Lenders often come to us with one clear question: “Does the insurance purchased by our borrowers properly cover our risk exposure?” While the question is simple, insurance coverage can be quite complicated.
There are multiple clauses and provisions in property insurance policies that are designed to include the lender’s insurable interest. Some are similar in content, some are dramatically different. The three main clauses are mortgagee, loss payee, and lender’s loss payee – but what do they all mean and when does each apply?
What are mortgagees?: Mortgagees are entities that have made a loan to a borrower in the form of a mortgage or deed of trust. Mortgagees can be listed on borrower’s insurance policies if required by written contract. The mortgagee clause only applies to lenders of real estate or land.
When should this status be requested?: This status should be requested on all loans where the lender has issued a mortgage or deed of trust.
Benefits/Drawbacks: On most mortgagee endorsements, lenders are provided with a few key rights. One right is to receive loss payment, even if the borrower invalidates the insurance contract. For instance, if the borrower burns the property down on purpose, the borrower will no longer have right to loss payment, but the mortgagee will. Mortgagees are also provided with 30 days’ notice of cancellation for any reason, except for 10 days’ notice of cancellation for reason of non-payment of premium.
What are loss payees?: Loss payees can be mortgagees. They can also be lessors and other financiers. Loss payees lend against real estate, land, equipment or other personal property. They can also be lessors that lease equipment or personal property to other businesses.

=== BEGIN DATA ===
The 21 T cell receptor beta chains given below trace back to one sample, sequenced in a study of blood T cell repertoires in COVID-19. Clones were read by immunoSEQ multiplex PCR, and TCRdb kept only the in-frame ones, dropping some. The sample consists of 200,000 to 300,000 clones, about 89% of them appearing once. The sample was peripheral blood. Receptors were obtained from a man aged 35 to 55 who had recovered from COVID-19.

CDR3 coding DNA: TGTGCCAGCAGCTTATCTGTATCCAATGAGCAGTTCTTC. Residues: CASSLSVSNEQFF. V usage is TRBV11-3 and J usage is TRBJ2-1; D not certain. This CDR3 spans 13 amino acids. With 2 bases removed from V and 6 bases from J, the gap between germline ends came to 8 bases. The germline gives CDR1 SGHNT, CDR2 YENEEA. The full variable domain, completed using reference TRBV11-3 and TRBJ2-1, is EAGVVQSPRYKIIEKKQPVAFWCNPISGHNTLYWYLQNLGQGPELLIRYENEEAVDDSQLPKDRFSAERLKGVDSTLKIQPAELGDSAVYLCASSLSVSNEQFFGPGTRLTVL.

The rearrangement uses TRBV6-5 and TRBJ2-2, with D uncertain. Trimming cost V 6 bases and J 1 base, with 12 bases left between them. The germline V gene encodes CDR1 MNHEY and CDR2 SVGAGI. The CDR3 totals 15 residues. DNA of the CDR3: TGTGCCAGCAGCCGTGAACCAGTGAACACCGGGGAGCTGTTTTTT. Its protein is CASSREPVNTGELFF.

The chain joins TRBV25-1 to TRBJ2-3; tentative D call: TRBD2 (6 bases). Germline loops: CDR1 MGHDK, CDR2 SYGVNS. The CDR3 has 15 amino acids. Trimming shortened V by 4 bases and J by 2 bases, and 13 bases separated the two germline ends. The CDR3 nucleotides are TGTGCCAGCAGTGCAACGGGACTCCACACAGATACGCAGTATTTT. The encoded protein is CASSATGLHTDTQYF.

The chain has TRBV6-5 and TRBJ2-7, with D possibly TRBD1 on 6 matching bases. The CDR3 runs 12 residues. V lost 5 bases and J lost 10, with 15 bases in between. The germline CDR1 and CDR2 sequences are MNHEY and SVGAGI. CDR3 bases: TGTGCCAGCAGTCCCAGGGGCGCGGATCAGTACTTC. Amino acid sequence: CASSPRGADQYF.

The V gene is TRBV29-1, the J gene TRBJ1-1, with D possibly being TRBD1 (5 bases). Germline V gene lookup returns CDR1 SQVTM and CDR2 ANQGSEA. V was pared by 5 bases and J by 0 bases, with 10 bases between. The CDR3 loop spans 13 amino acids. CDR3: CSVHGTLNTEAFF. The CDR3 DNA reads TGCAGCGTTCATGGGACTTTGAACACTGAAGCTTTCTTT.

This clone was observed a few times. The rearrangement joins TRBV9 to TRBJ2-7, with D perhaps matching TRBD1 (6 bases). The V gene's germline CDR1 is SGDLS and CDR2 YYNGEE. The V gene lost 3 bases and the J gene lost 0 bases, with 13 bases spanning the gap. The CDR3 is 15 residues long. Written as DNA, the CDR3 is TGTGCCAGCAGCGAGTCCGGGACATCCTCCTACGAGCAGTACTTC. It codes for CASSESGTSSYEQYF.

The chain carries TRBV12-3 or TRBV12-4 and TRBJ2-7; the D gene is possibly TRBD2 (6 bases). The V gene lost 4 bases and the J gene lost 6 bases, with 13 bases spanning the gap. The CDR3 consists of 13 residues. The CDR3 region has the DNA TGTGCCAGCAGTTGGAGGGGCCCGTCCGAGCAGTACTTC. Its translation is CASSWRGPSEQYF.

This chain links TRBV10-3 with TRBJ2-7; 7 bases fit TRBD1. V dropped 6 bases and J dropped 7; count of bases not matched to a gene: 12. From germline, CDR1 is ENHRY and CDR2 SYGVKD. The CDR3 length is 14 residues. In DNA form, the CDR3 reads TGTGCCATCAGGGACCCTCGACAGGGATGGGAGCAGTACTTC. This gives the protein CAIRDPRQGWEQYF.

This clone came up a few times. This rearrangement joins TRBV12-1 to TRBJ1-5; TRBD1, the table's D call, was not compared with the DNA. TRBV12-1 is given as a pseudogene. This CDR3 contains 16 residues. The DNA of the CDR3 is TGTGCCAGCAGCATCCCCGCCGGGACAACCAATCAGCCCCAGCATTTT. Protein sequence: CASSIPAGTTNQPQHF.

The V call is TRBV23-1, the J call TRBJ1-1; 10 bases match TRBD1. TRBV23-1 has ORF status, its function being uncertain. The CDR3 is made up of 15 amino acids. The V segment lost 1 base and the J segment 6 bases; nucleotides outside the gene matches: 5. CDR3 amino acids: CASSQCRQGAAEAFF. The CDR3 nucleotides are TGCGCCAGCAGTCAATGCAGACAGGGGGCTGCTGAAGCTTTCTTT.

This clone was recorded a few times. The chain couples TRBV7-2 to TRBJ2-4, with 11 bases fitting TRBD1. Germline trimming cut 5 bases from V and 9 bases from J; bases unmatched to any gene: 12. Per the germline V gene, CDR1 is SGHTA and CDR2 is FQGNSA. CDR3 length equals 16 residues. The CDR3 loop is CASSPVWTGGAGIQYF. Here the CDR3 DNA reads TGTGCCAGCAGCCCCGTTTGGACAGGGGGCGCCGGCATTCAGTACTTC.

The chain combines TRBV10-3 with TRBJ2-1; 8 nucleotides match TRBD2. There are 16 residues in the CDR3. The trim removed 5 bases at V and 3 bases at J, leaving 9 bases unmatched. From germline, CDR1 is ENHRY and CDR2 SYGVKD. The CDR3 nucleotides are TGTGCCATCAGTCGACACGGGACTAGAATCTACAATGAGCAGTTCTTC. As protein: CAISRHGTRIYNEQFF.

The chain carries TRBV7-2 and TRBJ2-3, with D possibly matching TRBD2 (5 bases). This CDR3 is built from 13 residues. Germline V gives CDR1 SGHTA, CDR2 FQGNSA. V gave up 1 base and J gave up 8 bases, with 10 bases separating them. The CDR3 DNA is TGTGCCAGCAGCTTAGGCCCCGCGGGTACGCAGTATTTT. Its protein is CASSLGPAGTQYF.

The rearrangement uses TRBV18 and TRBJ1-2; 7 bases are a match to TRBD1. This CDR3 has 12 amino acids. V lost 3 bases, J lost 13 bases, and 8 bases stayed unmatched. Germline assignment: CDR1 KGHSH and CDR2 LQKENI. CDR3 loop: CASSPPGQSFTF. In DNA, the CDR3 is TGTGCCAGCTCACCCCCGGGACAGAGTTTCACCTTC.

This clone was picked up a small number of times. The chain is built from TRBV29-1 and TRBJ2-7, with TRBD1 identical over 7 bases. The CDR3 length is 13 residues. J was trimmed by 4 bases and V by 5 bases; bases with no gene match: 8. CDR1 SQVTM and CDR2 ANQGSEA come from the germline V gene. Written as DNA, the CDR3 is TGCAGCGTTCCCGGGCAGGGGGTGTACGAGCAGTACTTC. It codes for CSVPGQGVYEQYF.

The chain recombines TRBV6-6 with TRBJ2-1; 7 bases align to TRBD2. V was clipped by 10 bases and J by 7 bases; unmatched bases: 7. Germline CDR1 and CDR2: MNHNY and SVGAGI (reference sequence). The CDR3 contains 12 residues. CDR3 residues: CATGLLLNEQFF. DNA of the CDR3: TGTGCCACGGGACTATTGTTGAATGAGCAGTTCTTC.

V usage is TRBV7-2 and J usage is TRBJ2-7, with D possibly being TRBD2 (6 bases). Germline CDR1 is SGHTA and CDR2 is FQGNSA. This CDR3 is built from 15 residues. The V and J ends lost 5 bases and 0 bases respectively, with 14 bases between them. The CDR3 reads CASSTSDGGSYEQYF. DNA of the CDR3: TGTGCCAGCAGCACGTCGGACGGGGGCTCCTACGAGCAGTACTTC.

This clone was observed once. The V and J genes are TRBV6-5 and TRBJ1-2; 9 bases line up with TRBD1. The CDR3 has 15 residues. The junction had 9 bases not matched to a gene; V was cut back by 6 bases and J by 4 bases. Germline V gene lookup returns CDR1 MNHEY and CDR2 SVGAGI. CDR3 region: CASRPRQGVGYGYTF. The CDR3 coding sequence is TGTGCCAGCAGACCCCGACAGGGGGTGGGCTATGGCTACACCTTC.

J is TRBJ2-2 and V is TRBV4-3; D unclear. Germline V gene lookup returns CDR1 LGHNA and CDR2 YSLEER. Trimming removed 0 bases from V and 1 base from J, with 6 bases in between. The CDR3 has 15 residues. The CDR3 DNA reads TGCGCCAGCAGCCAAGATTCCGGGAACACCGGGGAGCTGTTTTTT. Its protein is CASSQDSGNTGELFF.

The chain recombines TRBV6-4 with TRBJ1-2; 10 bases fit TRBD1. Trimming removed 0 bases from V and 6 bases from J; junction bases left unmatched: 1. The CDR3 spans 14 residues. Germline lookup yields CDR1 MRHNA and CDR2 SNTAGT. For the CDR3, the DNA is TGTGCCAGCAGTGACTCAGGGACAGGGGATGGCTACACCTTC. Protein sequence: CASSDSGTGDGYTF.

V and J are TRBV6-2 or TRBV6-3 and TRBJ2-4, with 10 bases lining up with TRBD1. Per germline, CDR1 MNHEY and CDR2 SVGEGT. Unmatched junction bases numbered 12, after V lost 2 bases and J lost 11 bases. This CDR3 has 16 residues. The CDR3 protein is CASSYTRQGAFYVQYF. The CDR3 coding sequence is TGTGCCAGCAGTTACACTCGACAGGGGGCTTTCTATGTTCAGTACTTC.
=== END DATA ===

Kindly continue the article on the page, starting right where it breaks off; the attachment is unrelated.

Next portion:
When should this status be requested?: Loss payee endorsements often are very limited in nature, only providing basic rights. As a result, it is not recommended to settle for this status on any policy.
Benefits/Drawbacks: There are some benefits to being a loss payee, but there are also significant pitfalls. The major pitfalls of this clause include: loss payees are not automatically notified if the policy cancels and the right to loss payment could be impaired by the insured’s negligent or wrongful acts that could invalidate the insurance policy.
Lender’s Loss Payee
What are lender’s loss payees?: Like loss payees, lender’s loss payees can be mortgagees as well as lessors and other financiers. Lender’s loss payees can most often be the same types of entities as loss payees.
When should this status be requested?: The lender or lessor should always request to be lender’s loss payee when entering into a mortgage, deed of trust, lease agreement, or other financing instrument with a borrower or lessee.
Benefits/Drawbacks: The lender’s loss payee endorsement addresses most of the significant drawbacks of the loss payee endorsement. This provides lenders of equipment or other personal property with a better option to make sure their interests are protected. Lender’s loss payees are provided with right to loss payment, even if the insurance is invalidated by the insured. They are also provided with 30 days’ notice of cancellation for any reason, except for 10 days’ notice of cancellation for reason of non-payment of premium.
Lenders need to be careful when reviewing borrowers’ insurance policies. Having the right coverage is important, but correct coverage does not matter if the insured can invalidate the lender’s/lessor’s ability to collect loss payment or if the policy cancels without notification being delivered. Mortgagee, loss payee, and lender’s loss payee provisions can differ greatly from policy to policy. As a result, it is important to review each one individually.
This post was written by Colin Ash, who is a Risk Analytics Consultant at Associated Insurance and Risk Management Advisors. Our Risk Management team works closely with lenders on contract reviews, insurance consulting, and loan reviews. Please reach out to email@example.com to learn more about how we can help.